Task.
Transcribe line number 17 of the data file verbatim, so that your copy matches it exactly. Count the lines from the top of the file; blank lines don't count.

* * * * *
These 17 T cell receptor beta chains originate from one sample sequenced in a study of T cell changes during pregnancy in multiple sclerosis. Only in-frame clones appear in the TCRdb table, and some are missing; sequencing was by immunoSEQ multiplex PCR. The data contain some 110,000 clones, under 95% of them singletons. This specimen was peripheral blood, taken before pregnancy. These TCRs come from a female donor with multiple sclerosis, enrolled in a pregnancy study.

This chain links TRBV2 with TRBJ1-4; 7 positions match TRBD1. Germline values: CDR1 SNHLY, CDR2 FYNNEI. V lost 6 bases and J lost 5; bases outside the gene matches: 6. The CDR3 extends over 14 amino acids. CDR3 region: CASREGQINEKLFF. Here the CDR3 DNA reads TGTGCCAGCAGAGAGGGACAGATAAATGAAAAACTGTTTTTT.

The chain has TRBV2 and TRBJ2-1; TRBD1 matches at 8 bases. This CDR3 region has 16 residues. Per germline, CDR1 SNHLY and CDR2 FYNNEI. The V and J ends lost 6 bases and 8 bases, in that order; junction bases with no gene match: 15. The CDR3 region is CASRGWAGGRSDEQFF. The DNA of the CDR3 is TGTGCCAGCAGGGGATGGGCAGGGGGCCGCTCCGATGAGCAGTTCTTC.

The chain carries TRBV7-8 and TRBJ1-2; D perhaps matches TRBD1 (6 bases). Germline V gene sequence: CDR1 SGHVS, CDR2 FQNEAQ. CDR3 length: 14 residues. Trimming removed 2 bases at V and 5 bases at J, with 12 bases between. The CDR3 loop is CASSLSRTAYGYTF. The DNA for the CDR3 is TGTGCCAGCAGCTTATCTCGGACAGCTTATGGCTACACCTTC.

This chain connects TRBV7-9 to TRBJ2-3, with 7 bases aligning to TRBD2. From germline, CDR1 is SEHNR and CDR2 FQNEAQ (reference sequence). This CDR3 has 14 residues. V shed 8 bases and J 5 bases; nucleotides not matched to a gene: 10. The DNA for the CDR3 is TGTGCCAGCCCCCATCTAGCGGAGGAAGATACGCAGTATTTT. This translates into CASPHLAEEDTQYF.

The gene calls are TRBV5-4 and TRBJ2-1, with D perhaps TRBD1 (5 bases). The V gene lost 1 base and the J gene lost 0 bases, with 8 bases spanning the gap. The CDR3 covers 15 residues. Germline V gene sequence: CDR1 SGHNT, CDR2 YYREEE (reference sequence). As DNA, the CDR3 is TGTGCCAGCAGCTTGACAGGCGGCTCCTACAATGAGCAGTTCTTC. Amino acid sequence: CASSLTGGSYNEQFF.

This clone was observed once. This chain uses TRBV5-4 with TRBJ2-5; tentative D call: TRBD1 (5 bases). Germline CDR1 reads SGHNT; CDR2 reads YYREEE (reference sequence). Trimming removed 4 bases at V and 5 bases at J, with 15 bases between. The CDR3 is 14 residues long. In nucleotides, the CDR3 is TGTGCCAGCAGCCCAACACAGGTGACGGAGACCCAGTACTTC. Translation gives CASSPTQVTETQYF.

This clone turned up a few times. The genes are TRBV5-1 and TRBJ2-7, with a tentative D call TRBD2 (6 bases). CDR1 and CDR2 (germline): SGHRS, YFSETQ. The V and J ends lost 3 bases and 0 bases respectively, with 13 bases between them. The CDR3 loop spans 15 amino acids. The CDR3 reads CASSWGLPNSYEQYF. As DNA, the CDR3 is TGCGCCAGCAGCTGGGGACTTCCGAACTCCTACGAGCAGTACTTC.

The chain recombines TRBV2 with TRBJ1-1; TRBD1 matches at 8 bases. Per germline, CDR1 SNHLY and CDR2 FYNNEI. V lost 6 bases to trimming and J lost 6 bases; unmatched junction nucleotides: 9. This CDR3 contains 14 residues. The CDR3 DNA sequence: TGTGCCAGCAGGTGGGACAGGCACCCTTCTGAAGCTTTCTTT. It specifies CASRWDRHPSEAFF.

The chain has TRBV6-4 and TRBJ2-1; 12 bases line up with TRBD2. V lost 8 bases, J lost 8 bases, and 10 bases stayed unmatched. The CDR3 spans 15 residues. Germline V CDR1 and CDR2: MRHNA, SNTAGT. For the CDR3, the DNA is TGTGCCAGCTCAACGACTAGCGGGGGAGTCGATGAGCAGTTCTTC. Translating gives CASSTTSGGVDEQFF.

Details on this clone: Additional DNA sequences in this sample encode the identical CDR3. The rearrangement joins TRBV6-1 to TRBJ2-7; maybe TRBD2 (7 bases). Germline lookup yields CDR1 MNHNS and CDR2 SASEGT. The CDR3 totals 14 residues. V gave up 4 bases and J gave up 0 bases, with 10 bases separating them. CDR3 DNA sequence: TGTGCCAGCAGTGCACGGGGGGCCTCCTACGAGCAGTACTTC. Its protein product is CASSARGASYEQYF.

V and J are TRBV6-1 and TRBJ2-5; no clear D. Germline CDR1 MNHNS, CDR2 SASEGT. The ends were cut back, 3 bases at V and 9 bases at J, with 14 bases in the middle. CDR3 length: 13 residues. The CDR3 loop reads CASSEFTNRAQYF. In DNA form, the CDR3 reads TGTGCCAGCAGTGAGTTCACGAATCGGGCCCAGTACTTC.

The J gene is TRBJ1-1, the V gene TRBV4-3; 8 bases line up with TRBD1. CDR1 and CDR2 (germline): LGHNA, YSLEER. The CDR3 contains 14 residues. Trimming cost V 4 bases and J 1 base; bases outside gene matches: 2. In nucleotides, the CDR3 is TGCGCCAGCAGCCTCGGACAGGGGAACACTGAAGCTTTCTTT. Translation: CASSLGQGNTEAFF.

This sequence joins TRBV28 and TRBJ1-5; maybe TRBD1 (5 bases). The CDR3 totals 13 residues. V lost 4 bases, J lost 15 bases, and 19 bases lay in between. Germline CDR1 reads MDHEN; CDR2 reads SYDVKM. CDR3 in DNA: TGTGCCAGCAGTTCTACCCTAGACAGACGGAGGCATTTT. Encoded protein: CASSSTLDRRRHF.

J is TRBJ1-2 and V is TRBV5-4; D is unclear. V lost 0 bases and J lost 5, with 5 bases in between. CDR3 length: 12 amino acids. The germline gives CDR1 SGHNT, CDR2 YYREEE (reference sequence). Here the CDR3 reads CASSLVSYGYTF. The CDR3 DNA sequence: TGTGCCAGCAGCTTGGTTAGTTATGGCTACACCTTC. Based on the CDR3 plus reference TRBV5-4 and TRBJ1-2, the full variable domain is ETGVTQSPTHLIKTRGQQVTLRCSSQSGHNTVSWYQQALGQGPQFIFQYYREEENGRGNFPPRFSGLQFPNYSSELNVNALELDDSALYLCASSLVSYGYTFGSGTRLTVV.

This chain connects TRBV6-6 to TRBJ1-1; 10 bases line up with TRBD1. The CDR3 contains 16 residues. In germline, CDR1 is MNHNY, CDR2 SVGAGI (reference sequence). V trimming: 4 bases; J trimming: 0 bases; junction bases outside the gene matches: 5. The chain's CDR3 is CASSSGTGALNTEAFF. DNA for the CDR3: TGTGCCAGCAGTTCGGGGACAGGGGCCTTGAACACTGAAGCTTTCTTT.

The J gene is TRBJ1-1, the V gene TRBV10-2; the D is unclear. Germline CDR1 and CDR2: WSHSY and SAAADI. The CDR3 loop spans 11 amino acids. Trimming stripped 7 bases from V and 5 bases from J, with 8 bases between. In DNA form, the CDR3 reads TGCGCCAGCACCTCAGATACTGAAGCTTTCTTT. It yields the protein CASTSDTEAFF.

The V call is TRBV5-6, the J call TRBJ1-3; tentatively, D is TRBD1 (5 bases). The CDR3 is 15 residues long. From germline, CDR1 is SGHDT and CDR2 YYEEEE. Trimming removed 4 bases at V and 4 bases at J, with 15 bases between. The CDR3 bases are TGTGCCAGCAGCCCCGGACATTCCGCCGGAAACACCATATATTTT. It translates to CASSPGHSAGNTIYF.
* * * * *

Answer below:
The J gene is TRBJ1-1, the V gene TRBV10-2; the D is unclear. Germline CDR1 and CDR2: WSHSY and SAAADI. The CDR3 loop spans 11 amino acids. Trimming stripped 7 bases from V and 5 bases from J, with 8 bases between. In DNA form, the CDR3 reads TGCGCCAGCACCTCAGATACTGAAGCTTTCTTT. It yields the protein CASTSDTEAFF.